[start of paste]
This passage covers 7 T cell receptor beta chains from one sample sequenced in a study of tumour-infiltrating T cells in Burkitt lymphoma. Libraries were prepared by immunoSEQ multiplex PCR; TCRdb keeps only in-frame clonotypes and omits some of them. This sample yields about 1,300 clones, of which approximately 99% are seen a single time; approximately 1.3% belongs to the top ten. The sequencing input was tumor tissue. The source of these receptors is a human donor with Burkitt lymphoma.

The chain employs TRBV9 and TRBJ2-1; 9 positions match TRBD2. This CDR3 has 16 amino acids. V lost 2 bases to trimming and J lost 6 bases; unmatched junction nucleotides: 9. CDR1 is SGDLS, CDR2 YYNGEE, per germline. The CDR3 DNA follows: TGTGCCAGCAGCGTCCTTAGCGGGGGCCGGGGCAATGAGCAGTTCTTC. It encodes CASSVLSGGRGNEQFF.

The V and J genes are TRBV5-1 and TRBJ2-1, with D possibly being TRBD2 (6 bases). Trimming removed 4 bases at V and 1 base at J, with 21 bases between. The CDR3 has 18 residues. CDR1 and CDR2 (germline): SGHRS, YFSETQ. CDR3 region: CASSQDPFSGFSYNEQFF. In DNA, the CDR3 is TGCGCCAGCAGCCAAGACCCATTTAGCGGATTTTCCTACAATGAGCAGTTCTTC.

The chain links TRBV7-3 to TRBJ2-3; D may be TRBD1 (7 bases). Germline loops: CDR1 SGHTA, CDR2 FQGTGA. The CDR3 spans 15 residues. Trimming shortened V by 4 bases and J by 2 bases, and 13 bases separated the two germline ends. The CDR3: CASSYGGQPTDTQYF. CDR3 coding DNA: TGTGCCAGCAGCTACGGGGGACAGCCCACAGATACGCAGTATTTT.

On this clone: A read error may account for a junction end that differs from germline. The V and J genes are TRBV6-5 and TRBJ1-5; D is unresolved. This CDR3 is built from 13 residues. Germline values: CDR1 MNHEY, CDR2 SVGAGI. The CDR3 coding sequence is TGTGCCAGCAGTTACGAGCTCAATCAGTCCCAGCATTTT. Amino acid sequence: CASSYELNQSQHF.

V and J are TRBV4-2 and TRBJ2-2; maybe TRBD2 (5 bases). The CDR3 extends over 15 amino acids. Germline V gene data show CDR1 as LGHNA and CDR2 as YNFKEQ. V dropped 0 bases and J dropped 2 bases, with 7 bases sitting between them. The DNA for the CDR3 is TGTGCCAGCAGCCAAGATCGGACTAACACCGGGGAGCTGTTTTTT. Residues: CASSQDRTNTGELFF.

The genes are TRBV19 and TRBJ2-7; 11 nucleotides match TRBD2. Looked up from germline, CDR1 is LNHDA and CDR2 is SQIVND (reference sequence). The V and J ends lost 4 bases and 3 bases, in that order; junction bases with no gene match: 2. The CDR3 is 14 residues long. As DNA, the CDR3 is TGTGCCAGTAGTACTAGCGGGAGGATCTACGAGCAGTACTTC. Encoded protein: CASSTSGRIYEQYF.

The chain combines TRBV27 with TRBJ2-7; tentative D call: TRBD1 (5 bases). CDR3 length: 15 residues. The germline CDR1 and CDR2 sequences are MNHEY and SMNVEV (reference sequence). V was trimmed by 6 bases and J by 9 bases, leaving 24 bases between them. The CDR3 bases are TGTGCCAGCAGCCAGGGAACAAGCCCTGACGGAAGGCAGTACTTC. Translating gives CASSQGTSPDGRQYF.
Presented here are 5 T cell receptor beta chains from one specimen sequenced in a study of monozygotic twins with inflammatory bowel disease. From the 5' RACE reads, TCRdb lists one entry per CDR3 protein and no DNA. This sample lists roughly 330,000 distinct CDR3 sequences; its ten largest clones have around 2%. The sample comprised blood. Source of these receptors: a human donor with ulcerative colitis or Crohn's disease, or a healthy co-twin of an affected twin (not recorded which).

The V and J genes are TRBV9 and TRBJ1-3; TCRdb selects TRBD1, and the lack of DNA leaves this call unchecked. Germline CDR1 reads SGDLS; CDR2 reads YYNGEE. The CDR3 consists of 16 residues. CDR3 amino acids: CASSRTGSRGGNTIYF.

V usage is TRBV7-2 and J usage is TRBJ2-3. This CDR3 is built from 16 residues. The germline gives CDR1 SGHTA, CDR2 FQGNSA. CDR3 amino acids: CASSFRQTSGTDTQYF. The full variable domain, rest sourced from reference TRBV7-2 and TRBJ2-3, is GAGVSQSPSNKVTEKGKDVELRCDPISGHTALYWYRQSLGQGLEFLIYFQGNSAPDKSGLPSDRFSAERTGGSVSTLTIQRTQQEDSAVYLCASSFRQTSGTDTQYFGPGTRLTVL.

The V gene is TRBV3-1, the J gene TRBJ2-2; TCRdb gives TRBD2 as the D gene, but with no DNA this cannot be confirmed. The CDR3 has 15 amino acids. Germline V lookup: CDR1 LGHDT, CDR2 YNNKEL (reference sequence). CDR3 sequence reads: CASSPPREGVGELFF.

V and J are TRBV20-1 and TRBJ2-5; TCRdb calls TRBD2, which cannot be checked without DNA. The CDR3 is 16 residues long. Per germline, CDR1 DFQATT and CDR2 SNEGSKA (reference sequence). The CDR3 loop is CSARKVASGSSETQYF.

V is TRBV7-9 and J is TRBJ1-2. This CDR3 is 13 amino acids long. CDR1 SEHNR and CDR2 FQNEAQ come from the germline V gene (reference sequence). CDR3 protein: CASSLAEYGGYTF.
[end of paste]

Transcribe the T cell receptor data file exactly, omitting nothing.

This passage covers 7 T cell receptor beta chains from one sample sequenced in a study of tumour-infiltrating T cells in Burkitt lymphoma. Libraries were prepared by immunoSEQ multiplex PCR; TCRdb keeps only in-frame clonotypes and omits some of them. This sample yields about 1,300 clones, of which approximately 99% are seen a single time; approximately 1.3% belongs to the top ten. The sequencing input was tumor tissue. The source of these receptors is a human donor with Burkitt lymphoma.

The chain employs TRBV9 and TRBJ2-1; 9 positions match TRBD2. This CDR3 has 16 amino acids. V lost 2 bases to trimming and J lost 6 bases; unmatched junction nucleotides: 9. CDR1 is SGDLS, CDR2 YYNGEE, per germline. The CDR3 DNA follows: TGTGCCAGCAGCGTCCTTAGCGGGGGCCGGGGCAATGAGCAGTTCTTC. It encodes CASSVLSGGRGNEQFF.

The V and J genes are TRBV5-1 and TRBJ2-1, with D possibly being TRBD2 (6 bases). Trimming removed 4 bases at V and 1 base at J, with 21 bases between. The CDR3 has 18 residues. CDR1 and CDR2 (germline): SGHRS, YFSETQ. CDR3 region: CASSQDPFSGFSYNEQFF. In DNA, the CDR3 is TGCGCCAGCAGCCAAGACCCATTTAGCGGATTTTCCTACAATGAGCAGTTCTTC.

The chain links TRBV7-3 to TRBJ2-3; D may be TRBD1 (7 bases). Germline loops: CDR1 SGHTA, CDR2 FQGTGA. The CDR3 spans 15 residues. Trimming shortened V by 4 bases and J by 2 bases, and 13 bases separated the two germline ends. The CDR3: CASSYGGQPTDTQYF. CDR3 coding DNA: TGTGCCAGCAGCTACGGGGGACAGCCCACAGATACGCAGTATTTT.

On this clone: A read error may account for a junction end that differs from germline. The V and J genes are TRBV6-5 and TRBJ1-5; D is unresolved. This CDR3 is built from 13 residues. Germline values: CDR1 MNHEY, CDR2 SVGAGI. The CDR3 coding sequence is TGTGCCAGCAGTTACGAGCTCAATCAGTCCCAGCATTTT. Amino acid sequence: CASSYELNQSQHF.

V and J are TRBV4-2 and TRBJ2-2; maybe TRBD2 (5 bases). The CDR3 extends over 15 amino acids. Germline V gene data show CDR1 as LGHNA and CDR2 as YNFKEQ. V dropped 0 bases and J dropped 2 bases, with 7 bases sitting between them. The DNA for the CDR3 is TGTGCCAGCAGCCAAGATCGGACTAACACCGGGGAGCTGTTTTTT. Residues: CASSQDRTNTGELFF.

The genes are TRBV19 and TRBJ2-7; 11 nucleotides match TRBD2. Looked up from germline, CDR1 is LNHDA and CDR2 is SQIVND (reference sequence). The V and J ends lost 4 bases and 3 bases, in that order; junction bases with no gene match: 2. The CDR3 is 14 residues long. As DNA, the CDR3 is TGTGCCAGTAGTACTAGCGGGAGGATCTACGAGCAGTACTTC. Encoded protein: CASSTSGRIYEQYF.

The chain combines TRBV27 with TRBJ2-7; tentative D call: TRBD1 (5 bases). CDR3 length: 15 residues. The germline CDR1 and CDR2 sequences are MNHEY and SMNVEV (reference sequence). V was trimmed by 6 bases and J by 9 bases, leaving 24 bases between them. The CDR3 bases are TGTGCCAGCAGCCAGGGAACAAGCCCTGACGGAAGGCAGTACTTC. Translating gives CASSQGTSPDGRQYF.
Presented here are 5 T cell receptor beta chains from one specimen sequenced in a study of monozygotic twins with inflammatory bowel disease. From the 5' RACE reads, TCRdb lists one entry per CDR3 protein and no DNA. This sample lists roughly 330,000 distinct CDR3 sequences; its ten largest clones have around 2%. The sample comprised blood. Source of these receptors: a human donor with ulcerative colitis or Crohn's disease, or a healthy co-twin of an affected twin (not recorded which).

The V and J genes are TRBV9 and TRBJ1-3; TCRdb selects TRBD1, and the lack of DNA leaves this call unchecked. Germline CDR1 reads SGDLS; CDR2 reads YYNGEE. The CDR3 consists of 16 residues. CDR3 amino acids: CASSRTGSRGGNTIYF.

V usage is TRBV7-2 and J usage is TRBJ2-3. This CDR3 is built from 16 residues. The germline gives CDR1 SGHTA, CDR2 FQGNSA. CDR3 amino acids: CASSFRQTSGTDTQYF. The full variable domain, rest sourced from reference TRBV7-2 and TRBJ2-3, is GAGVSQSPSNKVTEKGKDVELRCDPISGHTALYWYRQSLGQGLEFLIYFQGNSAPDKSGLPSDRFSAERTGGSVSTLTIQRTQQEDSAVYLCASSFRQTSGTDTQYFGPGTRLTVL.

The V gene is TRBV3-1, the J gene TRBJ2-2; TCRdb gives TRBD2 as the D gene, but with no DNA this cannot be confirmed. The CDR3 has 15 amino acids. Germline V lookup: CDR1 LGHDT, CDR2 YNNKEL (reference sequence). CDR3 sequence reads: CASSPPREGVGELFF.

V and J are TRBV20-1 and TRBJ2-5; TCRdb calls TRBD2, which cannot be checked without DNA. The CDR3 is 16 residues long. Per germline, CDR1 DFQATT and CDR2 SNEGSKA (reference sequence). The CDR3 loop is CSARKVASGSSETQYF.

V is TRBV7-9 and J is TRBJ1-2. This CDR3 is 13 amino acids long. CDR1 SEHNR and CDR2 FQNEAQ come from the germline V gene (reference sequence). CDR3 protein: CASSLAEYGGYTF.